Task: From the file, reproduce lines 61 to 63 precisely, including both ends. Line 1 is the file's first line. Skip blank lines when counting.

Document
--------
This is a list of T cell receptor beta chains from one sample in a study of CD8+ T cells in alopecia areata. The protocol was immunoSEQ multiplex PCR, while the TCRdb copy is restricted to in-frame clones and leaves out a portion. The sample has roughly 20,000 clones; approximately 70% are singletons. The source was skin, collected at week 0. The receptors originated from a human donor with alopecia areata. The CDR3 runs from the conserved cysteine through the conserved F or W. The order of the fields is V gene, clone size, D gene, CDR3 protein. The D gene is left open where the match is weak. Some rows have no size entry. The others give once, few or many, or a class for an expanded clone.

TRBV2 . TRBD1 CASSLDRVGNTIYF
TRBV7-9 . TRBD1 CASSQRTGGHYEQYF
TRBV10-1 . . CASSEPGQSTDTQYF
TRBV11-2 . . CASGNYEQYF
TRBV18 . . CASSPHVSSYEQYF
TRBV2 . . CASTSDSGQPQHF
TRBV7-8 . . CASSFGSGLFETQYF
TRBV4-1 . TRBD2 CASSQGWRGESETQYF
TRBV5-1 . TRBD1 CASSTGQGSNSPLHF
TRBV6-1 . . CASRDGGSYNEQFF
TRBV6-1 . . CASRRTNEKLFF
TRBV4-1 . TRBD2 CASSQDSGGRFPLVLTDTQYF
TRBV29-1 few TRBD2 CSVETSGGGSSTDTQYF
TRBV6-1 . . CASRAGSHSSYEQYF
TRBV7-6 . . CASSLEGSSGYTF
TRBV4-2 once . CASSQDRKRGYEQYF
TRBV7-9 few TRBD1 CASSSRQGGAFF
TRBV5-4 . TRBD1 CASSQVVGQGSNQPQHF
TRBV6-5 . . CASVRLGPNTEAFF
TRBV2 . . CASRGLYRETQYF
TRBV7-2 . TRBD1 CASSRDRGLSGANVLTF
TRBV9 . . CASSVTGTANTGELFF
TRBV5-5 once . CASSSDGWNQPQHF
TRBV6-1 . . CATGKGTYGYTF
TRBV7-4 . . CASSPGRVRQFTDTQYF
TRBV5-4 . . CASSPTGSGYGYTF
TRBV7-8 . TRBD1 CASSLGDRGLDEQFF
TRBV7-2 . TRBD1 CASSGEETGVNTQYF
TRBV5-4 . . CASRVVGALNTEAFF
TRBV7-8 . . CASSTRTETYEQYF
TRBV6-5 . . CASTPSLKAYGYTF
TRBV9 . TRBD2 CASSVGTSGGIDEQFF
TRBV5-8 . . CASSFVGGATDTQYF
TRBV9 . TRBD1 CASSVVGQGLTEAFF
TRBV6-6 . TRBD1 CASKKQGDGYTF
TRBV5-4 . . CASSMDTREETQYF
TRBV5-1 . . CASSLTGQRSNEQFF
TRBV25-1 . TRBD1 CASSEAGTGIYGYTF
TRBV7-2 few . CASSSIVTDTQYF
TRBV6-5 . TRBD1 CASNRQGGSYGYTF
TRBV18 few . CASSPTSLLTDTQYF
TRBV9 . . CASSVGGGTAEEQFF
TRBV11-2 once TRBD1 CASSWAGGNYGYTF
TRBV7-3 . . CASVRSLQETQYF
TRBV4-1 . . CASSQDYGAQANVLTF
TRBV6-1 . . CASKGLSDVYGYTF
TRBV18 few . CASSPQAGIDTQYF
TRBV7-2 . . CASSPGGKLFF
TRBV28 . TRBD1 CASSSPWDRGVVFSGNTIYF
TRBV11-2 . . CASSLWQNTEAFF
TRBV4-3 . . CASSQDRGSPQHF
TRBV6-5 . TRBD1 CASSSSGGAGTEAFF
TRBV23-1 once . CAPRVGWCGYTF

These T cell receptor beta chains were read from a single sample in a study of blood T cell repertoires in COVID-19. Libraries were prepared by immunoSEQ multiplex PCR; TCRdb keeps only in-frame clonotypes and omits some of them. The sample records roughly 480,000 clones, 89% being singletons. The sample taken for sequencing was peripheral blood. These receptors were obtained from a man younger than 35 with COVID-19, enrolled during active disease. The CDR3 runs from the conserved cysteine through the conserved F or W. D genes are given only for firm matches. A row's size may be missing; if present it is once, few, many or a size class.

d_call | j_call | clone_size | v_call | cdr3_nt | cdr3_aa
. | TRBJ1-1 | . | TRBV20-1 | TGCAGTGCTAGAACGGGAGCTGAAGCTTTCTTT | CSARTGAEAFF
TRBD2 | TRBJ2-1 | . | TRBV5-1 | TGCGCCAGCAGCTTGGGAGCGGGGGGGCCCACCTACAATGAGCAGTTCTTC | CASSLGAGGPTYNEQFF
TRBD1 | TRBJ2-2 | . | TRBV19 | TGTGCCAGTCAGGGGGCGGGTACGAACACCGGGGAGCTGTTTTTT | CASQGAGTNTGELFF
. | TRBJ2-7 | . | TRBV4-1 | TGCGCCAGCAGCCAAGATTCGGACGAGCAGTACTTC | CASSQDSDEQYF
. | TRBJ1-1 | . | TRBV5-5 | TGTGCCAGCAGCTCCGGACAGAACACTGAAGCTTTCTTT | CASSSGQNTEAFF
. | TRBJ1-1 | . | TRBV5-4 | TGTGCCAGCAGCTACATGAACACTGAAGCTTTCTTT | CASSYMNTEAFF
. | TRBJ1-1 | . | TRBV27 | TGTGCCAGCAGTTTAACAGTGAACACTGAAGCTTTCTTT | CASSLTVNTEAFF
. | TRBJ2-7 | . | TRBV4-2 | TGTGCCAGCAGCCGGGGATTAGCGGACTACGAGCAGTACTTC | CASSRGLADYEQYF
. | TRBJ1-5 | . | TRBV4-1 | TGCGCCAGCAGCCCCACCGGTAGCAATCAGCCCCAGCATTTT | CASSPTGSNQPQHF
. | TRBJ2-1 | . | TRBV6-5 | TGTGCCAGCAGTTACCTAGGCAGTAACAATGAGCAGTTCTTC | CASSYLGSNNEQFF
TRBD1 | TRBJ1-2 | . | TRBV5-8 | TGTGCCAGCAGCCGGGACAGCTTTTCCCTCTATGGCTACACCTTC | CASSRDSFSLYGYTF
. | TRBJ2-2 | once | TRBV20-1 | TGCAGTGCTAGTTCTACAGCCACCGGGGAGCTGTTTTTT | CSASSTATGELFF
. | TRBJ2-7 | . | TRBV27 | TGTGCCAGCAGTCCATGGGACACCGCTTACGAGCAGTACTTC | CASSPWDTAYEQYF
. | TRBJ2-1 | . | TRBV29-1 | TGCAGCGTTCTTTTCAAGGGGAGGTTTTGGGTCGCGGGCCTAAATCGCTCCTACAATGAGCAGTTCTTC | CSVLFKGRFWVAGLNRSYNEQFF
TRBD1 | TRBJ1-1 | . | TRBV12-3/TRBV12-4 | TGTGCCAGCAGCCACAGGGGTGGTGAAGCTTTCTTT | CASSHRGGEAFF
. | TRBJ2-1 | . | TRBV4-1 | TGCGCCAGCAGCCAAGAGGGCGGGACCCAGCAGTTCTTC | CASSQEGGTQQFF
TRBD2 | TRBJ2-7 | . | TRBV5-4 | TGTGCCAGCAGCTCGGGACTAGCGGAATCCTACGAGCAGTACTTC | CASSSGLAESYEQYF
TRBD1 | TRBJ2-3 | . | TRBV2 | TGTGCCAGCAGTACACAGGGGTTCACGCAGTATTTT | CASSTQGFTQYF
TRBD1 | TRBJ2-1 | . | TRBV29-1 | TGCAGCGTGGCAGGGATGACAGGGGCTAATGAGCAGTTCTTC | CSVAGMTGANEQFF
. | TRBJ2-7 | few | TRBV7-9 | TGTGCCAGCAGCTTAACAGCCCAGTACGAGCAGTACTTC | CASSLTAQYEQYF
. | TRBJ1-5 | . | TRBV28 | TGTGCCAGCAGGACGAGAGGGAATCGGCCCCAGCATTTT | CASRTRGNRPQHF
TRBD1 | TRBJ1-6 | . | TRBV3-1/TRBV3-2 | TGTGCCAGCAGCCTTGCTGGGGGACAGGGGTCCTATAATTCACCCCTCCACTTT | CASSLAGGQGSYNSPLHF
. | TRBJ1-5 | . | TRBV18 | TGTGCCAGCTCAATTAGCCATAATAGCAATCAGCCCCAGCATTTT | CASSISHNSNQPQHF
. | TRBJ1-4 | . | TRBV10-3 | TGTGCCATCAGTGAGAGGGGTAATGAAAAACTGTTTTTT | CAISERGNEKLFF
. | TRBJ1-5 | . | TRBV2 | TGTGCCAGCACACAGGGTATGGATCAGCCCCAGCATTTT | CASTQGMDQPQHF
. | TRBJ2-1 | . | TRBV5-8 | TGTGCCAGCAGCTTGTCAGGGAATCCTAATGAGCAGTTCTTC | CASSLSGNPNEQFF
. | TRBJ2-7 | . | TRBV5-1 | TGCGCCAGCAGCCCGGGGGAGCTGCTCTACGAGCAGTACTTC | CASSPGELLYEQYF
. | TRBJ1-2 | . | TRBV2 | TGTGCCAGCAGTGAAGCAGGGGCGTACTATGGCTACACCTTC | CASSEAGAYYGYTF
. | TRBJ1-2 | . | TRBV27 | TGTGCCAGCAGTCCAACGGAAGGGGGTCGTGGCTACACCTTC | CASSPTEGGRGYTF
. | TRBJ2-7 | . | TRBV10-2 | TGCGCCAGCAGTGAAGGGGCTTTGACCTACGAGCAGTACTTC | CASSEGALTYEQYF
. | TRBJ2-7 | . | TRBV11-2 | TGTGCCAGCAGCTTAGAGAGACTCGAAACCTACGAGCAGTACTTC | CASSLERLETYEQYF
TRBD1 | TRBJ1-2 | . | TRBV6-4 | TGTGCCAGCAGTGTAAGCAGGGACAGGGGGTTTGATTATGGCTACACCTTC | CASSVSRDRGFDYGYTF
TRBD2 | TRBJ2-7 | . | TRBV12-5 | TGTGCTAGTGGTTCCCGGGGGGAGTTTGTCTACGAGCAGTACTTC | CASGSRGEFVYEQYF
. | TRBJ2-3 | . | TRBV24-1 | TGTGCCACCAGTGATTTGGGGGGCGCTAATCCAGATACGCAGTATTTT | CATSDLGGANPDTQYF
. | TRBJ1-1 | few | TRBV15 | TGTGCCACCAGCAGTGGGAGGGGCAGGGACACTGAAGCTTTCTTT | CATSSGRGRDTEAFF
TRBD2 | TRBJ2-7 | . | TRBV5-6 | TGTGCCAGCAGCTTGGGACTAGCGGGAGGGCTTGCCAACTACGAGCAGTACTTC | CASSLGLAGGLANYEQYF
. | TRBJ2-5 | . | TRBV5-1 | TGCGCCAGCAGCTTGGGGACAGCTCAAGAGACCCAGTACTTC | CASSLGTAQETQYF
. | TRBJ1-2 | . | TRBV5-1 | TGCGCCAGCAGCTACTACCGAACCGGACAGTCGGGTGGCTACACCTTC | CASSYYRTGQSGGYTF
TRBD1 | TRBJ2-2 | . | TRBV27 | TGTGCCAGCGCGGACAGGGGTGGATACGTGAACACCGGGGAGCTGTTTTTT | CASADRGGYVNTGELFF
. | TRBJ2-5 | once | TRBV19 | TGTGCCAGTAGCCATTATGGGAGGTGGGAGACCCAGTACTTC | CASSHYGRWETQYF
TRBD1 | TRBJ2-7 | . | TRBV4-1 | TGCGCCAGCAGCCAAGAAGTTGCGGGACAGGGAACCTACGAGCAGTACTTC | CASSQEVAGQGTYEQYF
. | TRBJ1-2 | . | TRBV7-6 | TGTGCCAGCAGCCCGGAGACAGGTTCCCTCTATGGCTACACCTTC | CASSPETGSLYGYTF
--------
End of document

. | TRBJ1-1 | . | TRBV5-5 | TGTGCCAGCAGCTCCGGACAGAACACTGAAGCTTTCTTT | CASSSGQNTEAFF
. | TRBJ1-1 | . | TRBV5-4 | TGTGCCAGCAGCTACATGAACACTGAAGCTTTCTTT | CASSYMNTEAFF
. | TRBJ1-1 | . | TRBV27 | TGTGCCAGCAGTTTAACAGTGAACACTGAAGCTTTCTTT | CASSLTVNTEAFF